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The critical exponents describe the nature of the singularities in various measurable quantities at the critical point. Six are commonly recognized, denoted by (at this point) a rather dull list of Greek letters: a, /3, y, 8, T/, P. Denote the critical temperature by Tc ' and introduce the quantity
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We suppose that, in the limit t -+ 0, any thermodynamic quantity can be decomposed into a "regular" part, which remains finite (but not necessary continuous), plus a "singular" part that may be divergent, or have divergent derivatives. The singular part is assumed to be proportional to some power of t, generally fractional. The first four critical exponents are defined as follows: Heat capacity: Order parameter: Susceptibility: Equation of state (t = 0):
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(16.21) (16.22) (16.23) (16.24)
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Here - means" has a singular part proportional to." Since the first three relations all refer to a phase transition, it is understood that H = O. The last one, on the other hand, specifically refers to the case H =1= O.
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We should keep in mind that these behaviors refer only to the singular part. For example, a = 0 means that the heat capacity has no singular part; but it may still have a finite discontinuity at 1 = O. The definitions above implicitly assume that the singularities are of the same type, whether we approach the critical point from above or from below. This has been borne out both theoretically and experimentally, except for M, which is identically zero above the critical point by definition. Thus obviously (16.22) makes sense only for 1 < O. We shall not bother to make this qualification every time. The last two in the Greek alphabet soup of exponents concern the correlation function, which we shall assume to have the Ornstein-Zernike form
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are defined as follows: Correlation length: Power-law decay at
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The significance of the critical exponents lie in their universality. As experiments have shown, widely different systems, with critical temperatures differing by orders of Ir..agnitudes, approximately share the same critical exponents. Their definitions have been dictated by experimental convenience. Some other linear c:.nmbinations of them have more fundamental significance, as we shall see later. Only two of the six critical exponents defined in the preceding discussion are independent, because of the following "scaling laws": Fisher: Rushbrooke: Widom: Josephson:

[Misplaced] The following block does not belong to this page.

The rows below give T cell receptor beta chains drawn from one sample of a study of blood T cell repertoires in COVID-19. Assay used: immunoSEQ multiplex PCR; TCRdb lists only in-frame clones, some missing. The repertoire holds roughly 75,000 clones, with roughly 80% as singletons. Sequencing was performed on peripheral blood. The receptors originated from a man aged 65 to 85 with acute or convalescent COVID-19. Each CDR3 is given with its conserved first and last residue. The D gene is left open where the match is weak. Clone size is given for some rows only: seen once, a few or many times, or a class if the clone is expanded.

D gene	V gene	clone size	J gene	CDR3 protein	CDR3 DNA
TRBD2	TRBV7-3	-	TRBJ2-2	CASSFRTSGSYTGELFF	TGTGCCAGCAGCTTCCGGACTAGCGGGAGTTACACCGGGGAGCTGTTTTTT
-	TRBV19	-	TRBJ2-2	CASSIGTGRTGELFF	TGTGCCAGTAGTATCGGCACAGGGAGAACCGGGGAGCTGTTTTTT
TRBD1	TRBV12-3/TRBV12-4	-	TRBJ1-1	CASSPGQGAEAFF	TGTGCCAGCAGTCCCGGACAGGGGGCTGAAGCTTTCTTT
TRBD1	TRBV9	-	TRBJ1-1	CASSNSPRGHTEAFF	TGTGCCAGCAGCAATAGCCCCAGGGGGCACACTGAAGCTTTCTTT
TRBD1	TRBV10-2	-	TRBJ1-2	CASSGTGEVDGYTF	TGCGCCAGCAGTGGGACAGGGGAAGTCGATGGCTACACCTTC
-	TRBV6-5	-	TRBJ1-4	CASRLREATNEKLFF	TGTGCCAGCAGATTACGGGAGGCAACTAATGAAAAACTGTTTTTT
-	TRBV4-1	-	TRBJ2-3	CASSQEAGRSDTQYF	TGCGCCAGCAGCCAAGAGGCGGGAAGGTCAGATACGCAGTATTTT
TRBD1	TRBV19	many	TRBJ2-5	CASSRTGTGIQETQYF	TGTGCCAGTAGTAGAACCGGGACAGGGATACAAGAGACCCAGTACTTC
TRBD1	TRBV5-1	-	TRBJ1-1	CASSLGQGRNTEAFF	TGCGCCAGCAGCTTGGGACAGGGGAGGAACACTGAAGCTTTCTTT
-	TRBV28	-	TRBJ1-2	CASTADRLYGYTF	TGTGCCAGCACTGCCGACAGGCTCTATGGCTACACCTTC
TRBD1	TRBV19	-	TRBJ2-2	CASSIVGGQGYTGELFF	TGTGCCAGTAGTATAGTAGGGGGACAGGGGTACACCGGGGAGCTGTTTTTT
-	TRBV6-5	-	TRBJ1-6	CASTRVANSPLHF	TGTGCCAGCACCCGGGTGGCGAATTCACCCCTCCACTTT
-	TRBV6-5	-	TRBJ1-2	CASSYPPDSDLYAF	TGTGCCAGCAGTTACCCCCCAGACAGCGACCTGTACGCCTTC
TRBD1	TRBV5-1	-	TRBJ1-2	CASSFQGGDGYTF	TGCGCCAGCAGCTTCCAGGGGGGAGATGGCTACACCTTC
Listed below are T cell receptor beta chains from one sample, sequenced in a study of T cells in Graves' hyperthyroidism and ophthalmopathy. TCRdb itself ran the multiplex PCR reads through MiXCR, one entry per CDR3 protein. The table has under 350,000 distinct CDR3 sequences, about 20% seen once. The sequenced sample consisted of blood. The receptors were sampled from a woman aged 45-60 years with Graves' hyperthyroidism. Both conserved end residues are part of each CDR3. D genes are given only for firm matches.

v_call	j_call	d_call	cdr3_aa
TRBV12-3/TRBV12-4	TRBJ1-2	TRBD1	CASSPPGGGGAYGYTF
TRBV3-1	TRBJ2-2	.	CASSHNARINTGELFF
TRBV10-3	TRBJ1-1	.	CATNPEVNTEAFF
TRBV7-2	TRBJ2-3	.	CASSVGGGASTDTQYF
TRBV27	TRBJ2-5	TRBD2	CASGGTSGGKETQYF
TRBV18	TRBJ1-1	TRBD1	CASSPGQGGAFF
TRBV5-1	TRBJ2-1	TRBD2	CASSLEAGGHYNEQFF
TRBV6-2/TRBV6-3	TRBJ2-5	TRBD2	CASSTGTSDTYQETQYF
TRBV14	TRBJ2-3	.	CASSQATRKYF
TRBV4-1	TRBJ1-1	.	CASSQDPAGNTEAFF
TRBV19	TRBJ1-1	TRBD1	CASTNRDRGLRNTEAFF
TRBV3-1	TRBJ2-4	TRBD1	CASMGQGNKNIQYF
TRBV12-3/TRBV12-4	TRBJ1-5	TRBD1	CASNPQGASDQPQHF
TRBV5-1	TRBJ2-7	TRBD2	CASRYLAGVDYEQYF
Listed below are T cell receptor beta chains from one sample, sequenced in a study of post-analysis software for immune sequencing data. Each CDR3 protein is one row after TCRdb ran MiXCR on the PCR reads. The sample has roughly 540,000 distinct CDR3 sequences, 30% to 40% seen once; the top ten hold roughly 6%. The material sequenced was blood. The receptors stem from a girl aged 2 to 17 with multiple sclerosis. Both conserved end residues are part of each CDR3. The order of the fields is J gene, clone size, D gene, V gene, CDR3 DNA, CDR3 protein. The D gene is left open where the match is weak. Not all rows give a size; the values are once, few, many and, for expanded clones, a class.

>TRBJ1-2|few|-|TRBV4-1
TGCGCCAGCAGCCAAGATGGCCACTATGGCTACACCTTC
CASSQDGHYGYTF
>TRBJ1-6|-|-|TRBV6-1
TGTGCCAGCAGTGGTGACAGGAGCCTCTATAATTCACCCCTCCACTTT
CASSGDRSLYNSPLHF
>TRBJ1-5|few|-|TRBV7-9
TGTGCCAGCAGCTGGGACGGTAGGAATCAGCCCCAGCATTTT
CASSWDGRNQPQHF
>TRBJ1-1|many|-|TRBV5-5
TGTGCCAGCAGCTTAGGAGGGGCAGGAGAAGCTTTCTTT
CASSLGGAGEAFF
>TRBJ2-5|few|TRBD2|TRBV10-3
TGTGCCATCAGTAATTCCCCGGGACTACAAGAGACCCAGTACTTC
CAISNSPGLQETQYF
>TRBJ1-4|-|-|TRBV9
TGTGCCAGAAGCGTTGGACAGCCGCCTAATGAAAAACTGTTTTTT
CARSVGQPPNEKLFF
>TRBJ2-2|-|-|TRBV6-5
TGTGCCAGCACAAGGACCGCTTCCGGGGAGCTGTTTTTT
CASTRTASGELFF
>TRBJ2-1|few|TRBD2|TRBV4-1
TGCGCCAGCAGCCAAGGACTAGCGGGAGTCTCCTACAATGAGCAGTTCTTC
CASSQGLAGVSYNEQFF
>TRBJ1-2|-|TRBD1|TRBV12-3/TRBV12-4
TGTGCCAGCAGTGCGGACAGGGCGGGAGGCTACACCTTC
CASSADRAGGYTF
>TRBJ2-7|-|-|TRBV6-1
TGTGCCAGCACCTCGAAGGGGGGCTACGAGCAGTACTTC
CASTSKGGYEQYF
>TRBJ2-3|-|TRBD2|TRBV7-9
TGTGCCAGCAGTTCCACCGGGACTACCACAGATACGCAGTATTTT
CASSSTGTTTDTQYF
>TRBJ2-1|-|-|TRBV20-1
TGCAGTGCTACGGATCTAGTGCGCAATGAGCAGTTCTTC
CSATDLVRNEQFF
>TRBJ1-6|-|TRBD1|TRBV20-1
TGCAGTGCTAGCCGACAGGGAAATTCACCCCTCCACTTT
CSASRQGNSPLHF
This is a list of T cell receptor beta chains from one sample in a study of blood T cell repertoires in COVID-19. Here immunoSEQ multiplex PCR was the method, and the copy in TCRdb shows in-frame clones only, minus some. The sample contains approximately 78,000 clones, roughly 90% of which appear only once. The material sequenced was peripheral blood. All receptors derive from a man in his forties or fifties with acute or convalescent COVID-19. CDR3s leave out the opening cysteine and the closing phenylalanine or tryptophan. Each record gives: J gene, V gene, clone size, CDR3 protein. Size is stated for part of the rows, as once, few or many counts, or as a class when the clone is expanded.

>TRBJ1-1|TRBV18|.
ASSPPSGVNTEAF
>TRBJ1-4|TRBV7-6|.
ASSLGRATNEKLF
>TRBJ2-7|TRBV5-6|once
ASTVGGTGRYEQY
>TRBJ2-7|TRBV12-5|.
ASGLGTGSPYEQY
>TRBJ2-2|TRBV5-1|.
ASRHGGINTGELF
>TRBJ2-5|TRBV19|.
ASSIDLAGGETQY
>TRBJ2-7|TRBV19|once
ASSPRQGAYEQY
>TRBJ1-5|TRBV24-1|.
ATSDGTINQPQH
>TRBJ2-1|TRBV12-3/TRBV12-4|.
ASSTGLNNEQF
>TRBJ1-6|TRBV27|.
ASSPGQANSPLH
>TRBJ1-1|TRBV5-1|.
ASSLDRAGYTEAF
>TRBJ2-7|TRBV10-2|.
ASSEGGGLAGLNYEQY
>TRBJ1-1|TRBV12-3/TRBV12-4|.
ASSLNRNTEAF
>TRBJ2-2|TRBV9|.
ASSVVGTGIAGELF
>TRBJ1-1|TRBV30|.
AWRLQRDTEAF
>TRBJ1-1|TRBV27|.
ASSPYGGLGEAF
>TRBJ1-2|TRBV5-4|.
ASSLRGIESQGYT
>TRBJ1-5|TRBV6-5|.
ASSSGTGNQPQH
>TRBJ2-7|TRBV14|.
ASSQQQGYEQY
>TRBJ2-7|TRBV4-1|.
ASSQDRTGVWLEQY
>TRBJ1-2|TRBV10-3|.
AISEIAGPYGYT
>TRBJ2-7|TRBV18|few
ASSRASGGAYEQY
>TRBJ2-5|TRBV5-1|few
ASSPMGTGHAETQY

= v(2 -
(16.28) (16.29) (16.30) (16.31)
a + 2/3 + y = 2
y = /3( 8 - 1)
vd = 2 - a
where, in the last relation, d is the dimensionality of space. Table 16.2 summarizes the experimental values of the critical exponents as well as the results from some theoretical models. We can see that the scaling laws seem to be universal, but the individual exponents show definite deviations from truly universal behavior. The theory based on the renormalization group, as we shall discuss in 18, suggests that systems fall into" universality classes," and that the critical indices are the same only within a universality class. To give actual examples of universality, we show in Fig. 16.2 a plot of the reduced temperature T/~. vs. reduced density nine for eight substances in the gas-liquid coexistence region. The critical data are quite varied, as Table 16.3 shows; but the reduced data points fall on a universal curve. The right branch refers to the liquid phase, and the left branch to the gas phase, and both come together at the critical point. The solid curve is Guggenheim's fit,* which
'E. A. Guggenheim,
Chern. Phys. 13,253 (1945).
Table 16.2 Critical Exponents ,b
a P y
a + 2P + y
(P/) - y)/P (2 - 1I)1'/y
(2 - a)/I'd
2 1 1 1
0-0,14 0.32-0.39 LJ-1.4 4-5 0,6-0,7 0,05 2,00 0,0l 0.93 0.08 1,02 0.05
0 1/2 1 3 1/2 0 2 1 1 4/d
0 1/8 7/4 15 1 1/4 2 1 1 1
0,12 0.31 US 5 0,64 0,05 2 1 1 1
-0,14 0.3 1,4 0,7 0,04 2 1 1
"TH, theoretical values (from scaling laws); EXPT, experimental values (from a variety of systems); MFT, mean field theory; ISINGd, Ising model in d dimension; HEIS3, classical Heisenberg model, d = 3, bFor more details and documentation see A. Z. Patashinskii and V. L. Pokrovskii, Fluctuation Theory of Phase Transitions (Pergamon, Oxford, 1979), Table 3, pp. 42-43.
1.00 0.95 0.90 0.85